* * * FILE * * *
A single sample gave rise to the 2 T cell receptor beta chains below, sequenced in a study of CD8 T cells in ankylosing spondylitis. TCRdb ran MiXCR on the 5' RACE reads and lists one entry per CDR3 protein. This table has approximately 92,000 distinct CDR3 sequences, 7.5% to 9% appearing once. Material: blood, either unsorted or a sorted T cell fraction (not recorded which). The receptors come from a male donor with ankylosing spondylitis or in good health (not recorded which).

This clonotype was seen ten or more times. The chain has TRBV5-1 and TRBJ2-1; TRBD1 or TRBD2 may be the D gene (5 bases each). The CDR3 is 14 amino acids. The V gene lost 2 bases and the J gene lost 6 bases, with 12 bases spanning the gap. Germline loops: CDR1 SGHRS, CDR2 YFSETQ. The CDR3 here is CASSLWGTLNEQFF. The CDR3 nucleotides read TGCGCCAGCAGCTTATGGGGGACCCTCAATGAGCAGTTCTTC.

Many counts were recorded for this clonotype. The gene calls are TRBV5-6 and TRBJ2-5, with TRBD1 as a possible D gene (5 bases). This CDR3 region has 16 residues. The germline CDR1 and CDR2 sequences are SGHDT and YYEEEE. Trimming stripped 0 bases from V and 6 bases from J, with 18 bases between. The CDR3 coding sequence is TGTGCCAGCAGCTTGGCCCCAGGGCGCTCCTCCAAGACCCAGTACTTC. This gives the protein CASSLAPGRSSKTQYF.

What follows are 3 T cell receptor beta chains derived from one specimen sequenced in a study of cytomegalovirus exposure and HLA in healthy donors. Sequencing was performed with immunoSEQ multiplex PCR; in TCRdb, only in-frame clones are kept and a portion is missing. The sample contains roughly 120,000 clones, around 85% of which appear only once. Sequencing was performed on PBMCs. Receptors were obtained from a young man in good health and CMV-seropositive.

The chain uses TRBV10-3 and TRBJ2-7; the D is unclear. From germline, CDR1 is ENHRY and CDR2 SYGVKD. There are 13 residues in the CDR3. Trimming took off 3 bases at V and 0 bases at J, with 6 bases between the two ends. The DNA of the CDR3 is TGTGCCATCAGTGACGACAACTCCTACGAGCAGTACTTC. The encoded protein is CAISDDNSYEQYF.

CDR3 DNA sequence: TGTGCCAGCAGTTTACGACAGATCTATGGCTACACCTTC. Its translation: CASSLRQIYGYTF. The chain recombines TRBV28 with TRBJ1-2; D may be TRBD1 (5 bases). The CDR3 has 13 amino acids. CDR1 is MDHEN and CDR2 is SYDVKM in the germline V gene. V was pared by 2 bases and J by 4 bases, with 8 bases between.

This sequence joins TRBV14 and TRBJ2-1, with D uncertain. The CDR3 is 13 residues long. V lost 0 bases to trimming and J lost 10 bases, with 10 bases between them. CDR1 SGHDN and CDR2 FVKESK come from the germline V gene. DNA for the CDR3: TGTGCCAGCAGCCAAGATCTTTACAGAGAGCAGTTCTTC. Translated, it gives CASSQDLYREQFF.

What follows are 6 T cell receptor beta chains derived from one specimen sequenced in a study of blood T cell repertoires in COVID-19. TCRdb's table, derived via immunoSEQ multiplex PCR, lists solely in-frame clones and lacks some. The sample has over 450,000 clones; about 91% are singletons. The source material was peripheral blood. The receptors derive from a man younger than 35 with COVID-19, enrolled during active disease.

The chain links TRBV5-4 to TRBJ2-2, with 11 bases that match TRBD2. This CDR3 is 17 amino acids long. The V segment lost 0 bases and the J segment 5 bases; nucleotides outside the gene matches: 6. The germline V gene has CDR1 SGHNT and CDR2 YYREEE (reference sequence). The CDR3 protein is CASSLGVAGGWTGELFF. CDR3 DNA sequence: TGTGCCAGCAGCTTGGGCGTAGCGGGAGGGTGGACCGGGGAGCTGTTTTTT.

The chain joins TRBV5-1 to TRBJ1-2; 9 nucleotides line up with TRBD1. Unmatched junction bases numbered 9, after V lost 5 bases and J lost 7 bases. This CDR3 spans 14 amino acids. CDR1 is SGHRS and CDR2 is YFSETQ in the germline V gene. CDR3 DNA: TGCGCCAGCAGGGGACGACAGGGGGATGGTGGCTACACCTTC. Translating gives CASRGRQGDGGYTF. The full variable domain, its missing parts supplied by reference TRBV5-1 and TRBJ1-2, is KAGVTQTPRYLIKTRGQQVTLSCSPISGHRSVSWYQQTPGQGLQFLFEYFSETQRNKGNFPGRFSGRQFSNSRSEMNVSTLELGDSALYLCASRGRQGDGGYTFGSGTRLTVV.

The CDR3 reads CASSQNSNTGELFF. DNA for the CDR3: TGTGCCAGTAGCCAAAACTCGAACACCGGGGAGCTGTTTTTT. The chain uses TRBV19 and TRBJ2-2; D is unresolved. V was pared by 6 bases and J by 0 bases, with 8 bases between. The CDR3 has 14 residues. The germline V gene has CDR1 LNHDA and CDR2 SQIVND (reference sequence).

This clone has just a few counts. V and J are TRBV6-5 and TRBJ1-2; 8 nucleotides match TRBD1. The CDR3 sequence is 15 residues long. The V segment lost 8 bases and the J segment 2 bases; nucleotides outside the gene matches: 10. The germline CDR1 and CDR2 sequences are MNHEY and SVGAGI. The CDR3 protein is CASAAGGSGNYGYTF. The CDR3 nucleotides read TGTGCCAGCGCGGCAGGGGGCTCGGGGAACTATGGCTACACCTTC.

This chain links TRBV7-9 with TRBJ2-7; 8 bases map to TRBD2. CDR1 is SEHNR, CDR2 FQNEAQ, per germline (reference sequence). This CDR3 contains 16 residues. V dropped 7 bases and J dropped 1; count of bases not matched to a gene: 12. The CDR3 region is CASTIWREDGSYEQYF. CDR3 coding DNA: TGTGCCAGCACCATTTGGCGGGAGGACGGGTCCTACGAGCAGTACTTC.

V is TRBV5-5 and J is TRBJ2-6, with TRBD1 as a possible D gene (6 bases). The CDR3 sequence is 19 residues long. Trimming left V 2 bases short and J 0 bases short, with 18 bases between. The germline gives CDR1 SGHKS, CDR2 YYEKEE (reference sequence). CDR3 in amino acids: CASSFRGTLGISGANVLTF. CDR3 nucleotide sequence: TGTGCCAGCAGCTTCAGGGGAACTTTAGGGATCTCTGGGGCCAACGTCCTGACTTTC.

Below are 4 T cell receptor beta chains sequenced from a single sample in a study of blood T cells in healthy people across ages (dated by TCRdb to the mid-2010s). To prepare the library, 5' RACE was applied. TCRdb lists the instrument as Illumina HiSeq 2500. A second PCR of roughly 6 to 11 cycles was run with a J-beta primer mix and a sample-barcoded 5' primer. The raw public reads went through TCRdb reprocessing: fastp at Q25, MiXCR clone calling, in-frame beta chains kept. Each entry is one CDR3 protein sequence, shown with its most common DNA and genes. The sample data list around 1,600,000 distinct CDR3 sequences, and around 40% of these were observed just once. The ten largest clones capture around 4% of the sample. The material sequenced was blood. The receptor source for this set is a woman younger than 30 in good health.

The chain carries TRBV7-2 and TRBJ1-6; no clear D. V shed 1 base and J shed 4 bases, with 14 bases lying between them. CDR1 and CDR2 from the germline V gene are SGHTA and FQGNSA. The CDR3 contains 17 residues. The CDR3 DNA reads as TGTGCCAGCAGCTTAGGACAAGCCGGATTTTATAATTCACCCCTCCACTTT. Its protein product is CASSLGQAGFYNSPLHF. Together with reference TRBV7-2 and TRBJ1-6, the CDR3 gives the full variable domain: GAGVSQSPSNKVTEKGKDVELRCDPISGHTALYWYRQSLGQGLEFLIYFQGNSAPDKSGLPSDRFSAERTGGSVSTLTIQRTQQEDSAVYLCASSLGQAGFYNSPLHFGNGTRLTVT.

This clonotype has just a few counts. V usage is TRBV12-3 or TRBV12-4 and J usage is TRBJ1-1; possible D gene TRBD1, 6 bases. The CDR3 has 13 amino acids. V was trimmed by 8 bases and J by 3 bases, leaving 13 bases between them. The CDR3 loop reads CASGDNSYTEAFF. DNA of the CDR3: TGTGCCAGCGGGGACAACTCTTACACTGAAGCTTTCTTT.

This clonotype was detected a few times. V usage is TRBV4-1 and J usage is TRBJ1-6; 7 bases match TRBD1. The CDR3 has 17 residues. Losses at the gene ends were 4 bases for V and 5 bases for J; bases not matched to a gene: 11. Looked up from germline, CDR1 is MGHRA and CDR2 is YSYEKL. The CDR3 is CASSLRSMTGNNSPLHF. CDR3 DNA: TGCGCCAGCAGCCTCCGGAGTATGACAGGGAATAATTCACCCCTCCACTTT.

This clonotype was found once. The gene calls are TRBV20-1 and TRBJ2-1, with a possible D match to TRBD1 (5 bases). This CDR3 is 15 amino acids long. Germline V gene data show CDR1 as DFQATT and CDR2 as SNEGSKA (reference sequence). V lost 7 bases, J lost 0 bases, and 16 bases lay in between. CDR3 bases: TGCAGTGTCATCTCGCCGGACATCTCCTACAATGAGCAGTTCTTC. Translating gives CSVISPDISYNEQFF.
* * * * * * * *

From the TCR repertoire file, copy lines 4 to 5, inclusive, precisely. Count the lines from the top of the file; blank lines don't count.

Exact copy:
What follows are 3 T cell receptor beta chains derived from one specimen sequenced in a study of cytomegalovirus exposure and HLA in healthy donors. Sequencing was performed with immunoSEQ multiplex PCR; in TCRdb, only in-frame clones are kept and a portion is missing. The sample contains roughly 120,000 clones, around 85% of which appear only once. Sequencing was performed on PBMCs. Receptors were obtained from a young man in good health and CMV-seropositive.

The chain uses TRBV10-3 and TRBJ2-7; the D is unclear. From germline, CDR1 is ENHRY and CDR2 SYGVKD. There are 13 residues in the CDR3. Trimming took off 3 bases at V and 0 bases at J, with 6 bases between the two ends. The DNA of the CDR3 is TGTGCCATCAGTGACGACAACTCCTACGAGCAGTACTTC. The encoded protein is CAISDDNSYEQYF.